Audi’s relentless release of new models continues with the launch of its smallest SUV. The Q2 goes on sale in the UK next week with prices starting at £22,380. There’s an extensive selection of petrol and diesel power trains as well as the option of front or Quattro four-wheel drive. More models will be added to the range later on, including powerful SQ2 and RSQ2 versions. Aimed squarely at a younger audience, the Q2 has bolder, sharper lines and a different shape to Audi’s bigger SUVs, the Q3, Q5 and Q7. Although it’s clearly meant more for buzzing around cities than growling across farmland, cladding and skid plates lend it an aura of ruggedness. Audi is also offering a range of vibrant colours to deepen the Q2’s appeal to youthful buyers. The interior is as plush as you’d expect from Audi, justifying its price hike over similarly sized SUVs like the Nissan Juke and Honda HR-V. The materials are high quality – softtouch plastics, leather on higher spec cars and brushed aluminium trim elements all blended into a smart-looking package. As standard, drivers get a seven-inch infotainment screen on top of the dashboard. It’s operated through Audi’s rotary dial system that’s far more intuitive and easier to use when on the move than rivals’ touchscreen systems. Among the many options is Audi’s excellent Virtual Cockpit - a 12.3in screen that replaces the manual instruments behind the steering wheel. Overall, the Q2 is 4.7in shorter than the A3 hatchback, but Audi says there’s enough leg and headroom for two adult passengers in the back. Boot space comes in at 405 litres – 50 more than you’ll find in the A3 hatchback and rival Nissan Juke, although it trails the Mini Countryman by the same amount. To begin with, the only diesel option is a 1.6 litre with 114bhp, although a more powerful 184bhp 2.0 litre unit will be added to the range soon. Similarly, the petrol engine range is limited for now but will be expanded by the end of the year. The 1.4 litre, 148bhp unit offered now will be joined by 1.0 litre, 114bhp three cylinder turbo and 2.0 litre, 187bhp options – the latter coming with an S-Tronic automatic gearbox. When it arrives the 1.0 litre petrol version will be the cheapest model in the range with a price tag of £20,230. Courier Motoring has yet to get its hands on the car but early reviews have been very positive and Audi looks to have yet another winner on its hands. firstname.lastname@example.org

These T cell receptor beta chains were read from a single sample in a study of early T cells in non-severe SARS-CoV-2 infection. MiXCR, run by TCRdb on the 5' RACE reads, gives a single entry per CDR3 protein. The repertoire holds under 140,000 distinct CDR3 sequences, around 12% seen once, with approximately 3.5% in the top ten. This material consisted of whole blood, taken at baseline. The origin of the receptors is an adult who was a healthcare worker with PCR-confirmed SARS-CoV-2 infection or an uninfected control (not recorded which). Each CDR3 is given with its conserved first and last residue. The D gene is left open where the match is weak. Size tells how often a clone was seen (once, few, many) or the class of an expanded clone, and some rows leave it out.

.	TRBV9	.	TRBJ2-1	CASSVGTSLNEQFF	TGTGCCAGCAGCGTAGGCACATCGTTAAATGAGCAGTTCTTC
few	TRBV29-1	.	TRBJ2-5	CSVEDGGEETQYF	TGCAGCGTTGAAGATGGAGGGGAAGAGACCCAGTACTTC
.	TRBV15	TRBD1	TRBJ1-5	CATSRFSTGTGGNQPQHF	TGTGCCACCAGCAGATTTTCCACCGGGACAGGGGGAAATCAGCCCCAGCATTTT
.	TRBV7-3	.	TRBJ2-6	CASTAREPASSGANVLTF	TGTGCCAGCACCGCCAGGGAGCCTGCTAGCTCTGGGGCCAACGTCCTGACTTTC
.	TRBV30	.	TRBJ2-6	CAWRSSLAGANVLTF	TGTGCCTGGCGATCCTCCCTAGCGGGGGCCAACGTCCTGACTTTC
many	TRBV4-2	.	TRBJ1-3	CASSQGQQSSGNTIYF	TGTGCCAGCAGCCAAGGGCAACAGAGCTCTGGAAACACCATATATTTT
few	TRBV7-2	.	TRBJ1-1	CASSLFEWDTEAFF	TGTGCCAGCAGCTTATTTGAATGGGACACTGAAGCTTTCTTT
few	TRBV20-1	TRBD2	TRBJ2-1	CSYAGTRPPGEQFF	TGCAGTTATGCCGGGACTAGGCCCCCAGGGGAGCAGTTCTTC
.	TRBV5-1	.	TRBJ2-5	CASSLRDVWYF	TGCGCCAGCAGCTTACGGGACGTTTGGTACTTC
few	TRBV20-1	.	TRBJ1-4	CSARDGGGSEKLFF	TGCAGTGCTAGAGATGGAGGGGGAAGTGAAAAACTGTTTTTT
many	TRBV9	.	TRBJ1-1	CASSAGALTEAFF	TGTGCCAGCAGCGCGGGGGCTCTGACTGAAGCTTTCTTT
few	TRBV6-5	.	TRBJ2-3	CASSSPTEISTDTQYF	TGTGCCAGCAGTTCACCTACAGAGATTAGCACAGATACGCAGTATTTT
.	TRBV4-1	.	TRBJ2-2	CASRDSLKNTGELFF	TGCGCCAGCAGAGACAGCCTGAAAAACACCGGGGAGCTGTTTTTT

A pilot whose plane crashed during the 2015 Shoreham Airshow, killing 11 men, has pleaded not guilty to manslaughter.Andrew Hill, 54, faces trial on 11 charges of manslaughter by gross negligence and one of recklessly or negligently endangering an aircraft under air navigation laws.The defendant, who is on bail, pleaded not guilty to all the charges relating to the crash on August 22, 2015.He wore a grey suit and blue tie for his appearance at the Old Bailey before Judge Richard Marks QC.The judge set a trial for January 14 2019 and confirmed the case would be heard by a High Court judge.The trial is expected to go on for up to seven weeks.The victims were Maurice Rex Abrahams, Dylan Archer, Anthony David Brightwell, Matthew James Grimstone, Matthew Wesley Jones, James Graham Mallinson, Mark Alexander Reeves, Jacob Henry Schilt, Richard Jonathan Smith, Mark James Trussler and Daniele Gaetano Polito.Hill, of Sandon, Hertfordshire, is accused of “recklessly or negligently” endangering a Hawker Hunter G-BXFI or any person on that aircraft contrary to Article 137 of the Air Navigation Order 2009.Judge Marks ordered a pre-trial review at the Old Bailey on a date to be arranged at the end of October.Hill remains on unconditional bail.